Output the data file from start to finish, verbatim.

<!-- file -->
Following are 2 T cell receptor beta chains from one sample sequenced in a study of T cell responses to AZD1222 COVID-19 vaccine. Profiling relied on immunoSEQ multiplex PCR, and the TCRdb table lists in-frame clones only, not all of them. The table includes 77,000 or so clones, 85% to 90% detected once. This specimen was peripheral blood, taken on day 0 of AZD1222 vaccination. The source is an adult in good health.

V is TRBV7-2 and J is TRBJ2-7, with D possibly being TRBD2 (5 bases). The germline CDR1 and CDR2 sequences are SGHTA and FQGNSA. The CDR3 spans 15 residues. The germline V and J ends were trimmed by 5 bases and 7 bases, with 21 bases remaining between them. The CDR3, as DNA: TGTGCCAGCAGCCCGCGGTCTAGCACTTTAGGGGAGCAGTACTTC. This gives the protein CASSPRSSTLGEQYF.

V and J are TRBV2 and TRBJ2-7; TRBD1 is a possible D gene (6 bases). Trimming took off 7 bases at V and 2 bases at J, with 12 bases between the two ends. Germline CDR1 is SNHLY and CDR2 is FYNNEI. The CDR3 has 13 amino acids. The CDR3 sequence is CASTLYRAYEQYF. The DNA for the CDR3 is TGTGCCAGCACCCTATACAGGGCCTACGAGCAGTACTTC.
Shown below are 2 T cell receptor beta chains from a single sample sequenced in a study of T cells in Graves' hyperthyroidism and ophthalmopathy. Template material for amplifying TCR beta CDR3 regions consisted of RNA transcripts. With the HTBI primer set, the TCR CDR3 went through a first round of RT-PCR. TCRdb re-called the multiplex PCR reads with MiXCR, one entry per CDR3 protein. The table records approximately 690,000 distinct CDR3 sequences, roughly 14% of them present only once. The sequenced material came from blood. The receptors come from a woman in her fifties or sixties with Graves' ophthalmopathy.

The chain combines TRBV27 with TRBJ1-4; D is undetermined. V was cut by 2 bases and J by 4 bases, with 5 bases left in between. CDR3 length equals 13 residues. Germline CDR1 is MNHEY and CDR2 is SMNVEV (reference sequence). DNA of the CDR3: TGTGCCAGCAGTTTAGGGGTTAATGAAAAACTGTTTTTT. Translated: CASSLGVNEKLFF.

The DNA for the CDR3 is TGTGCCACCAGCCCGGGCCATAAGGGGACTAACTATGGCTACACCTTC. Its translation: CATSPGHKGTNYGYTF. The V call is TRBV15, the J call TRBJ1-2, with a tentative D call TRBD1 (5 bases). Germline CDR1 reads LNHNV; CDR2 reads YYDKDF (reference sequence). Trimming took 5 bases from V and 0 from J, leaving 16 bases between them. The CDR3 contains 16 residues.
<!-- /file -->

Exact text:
Following are 2 T cell receptor beta chains from one sample sequenced in a study of T cell responses to AZD1222 COVID-19 vaccine. Profiling relied on immunoSEQ multiplex PCR, and the TCRdb table lists in-frame clones only, not all of them. The table includes 77,000 or so clones, 85% to 90% detected once. This specimen was peripheral blood, taken on day 0 of AZD1222 vaccination. The source is an adult in good health.

V is TRBV7-2 and J is TRBJ2-7, with D possibly being TRBD2 (5 bases). The germline CDR1 and CDR2 sequences are SGHTA and FQGNSA. The CDR3 spans 15 residues. The germline V and J ends were trimmed by 5 bases and 7 bases, with 21 bases remaining between them. The CDR3, as DNA: TGTGCCAGCAGCCCGCGGTCTAGCACTTTAGGGGAGCAGTACTTC. This gives the protein CASSPRSSTLGEQYF.

V and J are TRBV2 and TRBJ2-7; TRBD1 is a possible D gene (6 bases). Trimming took off 7 bases at V and 2 bases at J, with 12 bases between the two ends. Germline CDR1 is SNHLY and CDR2 is FYNNEI. The CDR3 has 13 amino acids. The CDR3 sequence is CASTLYRAYEQYF. The DNA for the CDR3 is TGTGCCAGCACCCTATACAGGGCCTACGAGCAGTACTTC.
Shown below are 2 T cell receptor beta chains from a single sample sequenced in a study of T cells in Graves' hyperthyroidism and ophthalmopathy. Template material for amplifying TCR beta CDR3 regions consisted of RNA transcripts. With the HTBI primer set, the TCR CDR3 went through a first round of RT-PCR. TCRdb re-called the multiplex PCR reads with MiXCR, one entry per CDR3 protein. The table records approximately 690,000 distinct CDR3 sequences, roughly 14% of them present only once. The sequenced material came from blood. The receptors come from a woman in her fifties or sixties with Graves' ophthalmopathy.

The chain combines TRBV27 with TRBJ1-4; D is undetermined. V was cut by 2 bases and J by 4 bases, with 5 bases left in between. CDR3 length equals 13 residues. Germline CDR1 is MNHEY and CDR2 is SMNVEV (reference sequence). DNA of the CDR3: TGTGCCAGCAGTTTAGGGGTTAATGAAAAACTGTTTTTT. Translated: CASSLGVNEKLFF.

The DNA for the CDR3 is TGTGCCACCAGCCCGGGCCATAAGGGGACTAACTATGGCTACACCTTC. Its translation: CATSPGHKGTNYGYTF. The V call is TRBV15, the J call TRBJ1-2, with a tentative D call TRBD1 (5 bases). Germline CDR1 reads LNHNV; CDR2 reads YYDKDF (reference sequence). Trimming took 5 bases from V and 0 from J, leaving 16 bases between them. The CDR3 contains 16 residues.